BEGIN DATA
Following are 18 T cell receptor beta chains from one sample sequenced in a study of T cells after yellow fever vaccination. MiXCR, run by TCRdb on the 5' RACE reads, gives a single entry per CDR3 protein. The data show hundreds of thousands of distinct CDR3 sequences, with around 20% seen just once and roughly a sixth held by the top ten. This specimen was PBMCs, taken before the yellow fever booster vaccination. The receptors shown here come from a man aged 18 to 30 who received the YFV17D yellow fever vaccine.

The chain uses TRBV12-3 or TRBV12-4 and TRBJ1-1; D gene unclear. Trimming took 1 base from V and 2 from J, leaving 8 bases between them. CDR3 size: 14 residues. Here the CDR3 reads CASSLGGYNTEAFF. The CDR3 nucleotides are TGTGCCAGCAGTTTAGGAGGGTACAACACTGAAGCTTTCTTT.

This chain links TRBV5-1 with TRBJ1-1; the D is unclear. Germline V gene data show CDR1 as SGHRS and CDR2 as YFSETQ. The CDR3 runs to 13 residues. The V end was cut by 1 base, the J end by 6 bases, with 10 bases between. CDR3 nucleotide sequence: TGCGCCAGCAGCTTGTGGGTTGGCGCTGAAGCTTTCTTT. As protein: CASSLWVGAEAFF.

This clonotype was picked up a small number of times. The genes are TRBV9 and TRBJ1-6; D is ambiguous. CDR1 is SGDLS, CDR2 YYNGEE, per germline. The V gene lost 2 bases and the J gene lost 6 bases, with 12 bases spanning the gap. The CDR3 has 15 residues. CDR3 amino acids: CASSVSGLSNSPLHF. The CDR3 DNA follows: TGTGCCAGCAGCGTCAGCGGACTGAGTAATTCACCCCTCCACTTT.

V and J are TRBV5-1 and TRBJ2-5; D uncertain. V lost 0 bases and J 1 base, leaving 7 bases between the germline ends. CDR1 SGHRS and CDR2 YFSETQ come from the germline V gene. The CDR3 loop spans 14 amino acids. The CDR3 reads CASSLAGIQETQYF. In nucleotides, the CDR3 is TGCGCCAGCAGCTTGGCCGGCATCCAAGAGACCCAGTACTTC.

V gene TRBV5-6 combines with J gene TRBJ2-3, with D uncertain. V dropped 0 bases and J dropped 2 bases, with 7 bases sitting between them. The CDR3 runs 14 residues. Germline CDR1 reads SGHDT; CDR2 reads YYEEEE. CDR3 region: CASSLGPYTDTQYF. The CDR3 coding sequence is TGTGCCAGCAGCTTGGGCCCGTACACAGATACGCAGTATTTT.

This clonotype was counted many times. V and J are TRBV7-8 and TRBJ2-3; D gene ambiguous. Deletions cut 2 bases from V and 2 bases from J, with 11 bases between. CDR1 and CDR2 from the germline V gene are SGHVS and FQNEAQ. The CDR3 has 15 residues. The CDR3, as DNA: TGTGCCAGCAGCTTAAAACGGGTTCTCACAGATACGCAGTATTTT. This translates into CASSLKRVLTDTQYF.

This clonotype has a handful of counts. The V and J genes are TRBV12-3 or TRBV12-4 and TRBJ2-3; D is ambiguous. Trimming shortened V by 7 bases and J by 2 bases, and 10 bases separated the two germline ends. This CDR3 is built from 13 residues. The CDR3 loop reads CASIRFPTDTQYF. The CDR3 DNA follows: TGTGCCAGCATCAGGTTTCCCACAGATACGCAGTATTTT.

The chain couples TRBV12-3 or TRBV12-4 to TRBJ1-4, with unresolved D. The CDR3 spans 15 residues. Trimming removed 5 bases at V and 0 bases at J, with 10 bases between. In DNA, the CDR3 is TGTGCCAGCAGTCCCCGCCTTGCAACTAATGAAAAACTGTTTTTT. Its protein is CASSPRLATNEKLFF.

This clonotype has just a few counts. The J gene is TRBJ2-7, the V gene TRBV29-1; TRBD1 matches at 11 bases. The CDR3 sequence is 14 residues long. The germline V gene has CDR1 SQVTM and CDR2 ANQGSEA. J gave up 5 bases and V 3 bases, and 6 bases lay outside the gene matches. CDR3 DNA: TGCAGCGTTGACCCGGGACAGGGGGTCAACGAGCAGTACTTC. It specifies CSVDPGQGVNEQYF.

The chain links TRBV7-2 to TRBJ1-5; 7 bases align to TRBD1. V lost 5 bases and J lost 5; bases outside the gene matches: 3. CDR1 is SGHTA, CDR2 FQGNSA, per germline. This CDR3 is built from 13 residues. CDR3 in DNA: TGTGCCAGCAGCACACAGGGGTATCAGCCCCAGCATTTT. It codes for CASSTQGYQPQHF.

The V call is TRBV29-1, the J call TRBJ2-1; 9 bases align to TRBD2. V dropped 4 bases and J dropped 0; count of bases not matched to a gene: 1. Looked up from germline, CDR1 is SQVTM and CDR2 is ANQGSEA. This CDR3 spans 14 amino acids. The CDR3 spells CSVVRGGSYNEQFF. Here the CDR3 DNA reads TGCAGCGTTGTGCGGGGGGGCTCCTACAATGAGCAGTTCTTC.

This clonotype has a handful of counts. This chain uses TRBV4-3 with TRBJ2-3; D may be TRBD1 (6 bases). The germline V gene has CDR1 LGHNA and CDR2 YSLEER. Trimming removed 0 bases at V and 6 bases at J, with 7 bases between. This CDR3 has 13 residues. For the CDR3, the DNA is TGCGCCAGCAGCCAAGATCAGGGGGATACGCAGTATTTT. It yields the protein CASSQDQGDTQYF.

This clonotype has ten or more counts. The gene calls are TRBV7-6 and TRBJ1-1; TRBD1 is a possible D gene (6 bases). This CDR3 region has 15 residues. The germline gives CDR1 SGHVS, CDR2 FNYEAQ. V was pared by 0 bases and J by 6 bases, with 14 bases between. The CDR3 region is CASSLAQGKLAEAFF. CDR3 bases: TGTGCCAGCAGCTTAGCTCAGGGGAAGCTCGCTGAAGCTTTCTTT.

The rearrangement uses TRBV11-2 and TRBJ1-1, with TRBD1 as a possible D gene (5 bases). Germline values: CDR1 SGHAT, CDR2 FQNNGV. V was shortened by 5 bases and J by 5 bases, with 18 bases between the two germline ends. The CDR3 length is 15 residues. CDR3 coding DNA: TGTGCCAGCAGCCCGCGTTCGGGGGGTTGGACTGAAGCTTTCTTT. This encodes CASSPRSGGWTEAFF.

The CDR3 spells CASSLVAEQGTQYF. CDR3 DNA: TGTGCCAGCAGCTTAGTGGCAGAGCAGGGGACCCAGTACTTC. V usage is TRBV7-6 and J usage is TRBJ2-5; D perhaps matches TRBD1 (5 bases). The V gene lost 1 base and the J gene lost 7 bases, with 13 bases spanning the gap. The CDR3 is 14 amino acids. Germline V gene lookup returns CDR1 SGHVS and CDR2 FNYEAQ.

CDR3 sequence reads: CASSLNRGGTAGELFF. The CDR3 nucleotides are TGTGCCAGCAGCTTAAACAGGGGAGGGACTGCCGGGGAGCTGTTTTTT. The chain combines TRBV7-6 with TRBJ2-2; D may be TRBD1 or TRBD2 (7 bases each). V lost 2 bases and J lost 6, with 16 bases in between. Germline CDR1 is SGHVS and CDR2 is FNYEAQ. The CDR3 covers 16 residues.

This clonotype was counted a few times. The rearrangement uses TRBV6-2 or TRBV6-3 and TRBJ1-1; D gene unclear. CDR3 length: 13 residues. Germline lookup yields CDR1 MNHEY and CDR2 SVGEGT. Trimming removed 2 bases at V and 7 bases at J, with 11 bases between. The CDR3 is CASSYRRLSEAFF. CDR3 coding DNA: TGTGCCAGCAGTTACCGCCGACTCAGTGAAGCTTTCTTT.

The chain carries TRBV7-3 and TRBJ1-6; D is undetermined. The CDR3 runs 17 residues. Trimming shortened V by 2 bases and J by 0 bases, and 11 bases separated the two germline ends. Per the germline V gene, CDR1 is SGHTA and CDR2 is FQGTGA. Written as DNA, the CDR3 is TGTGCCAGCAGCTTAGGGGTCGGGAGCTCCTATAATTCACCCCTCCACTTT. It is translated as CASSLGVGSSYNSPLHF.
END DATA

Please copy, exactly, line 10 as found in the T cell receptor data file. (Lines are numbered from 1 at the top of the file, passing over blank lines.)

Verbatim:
This clonotype has just a few counts. The J gene is TRBJ2-7, the V gene TRBV29-1; TRBD1 matches at 11 bases. The CDR3 sequence is 14 residues long. The germline V gene has CDR1 SQVTM and CDR2 ANQGSEA. J gave up 5 bases and V 3 bases, and 6 bases lay outside the gene matches. CDR3 DNA: TGCAGCGTTGACCCGGGACAGGGGGTCAACGAGCAGTACTTC. It specifies CSVDPGQGVNEQYF.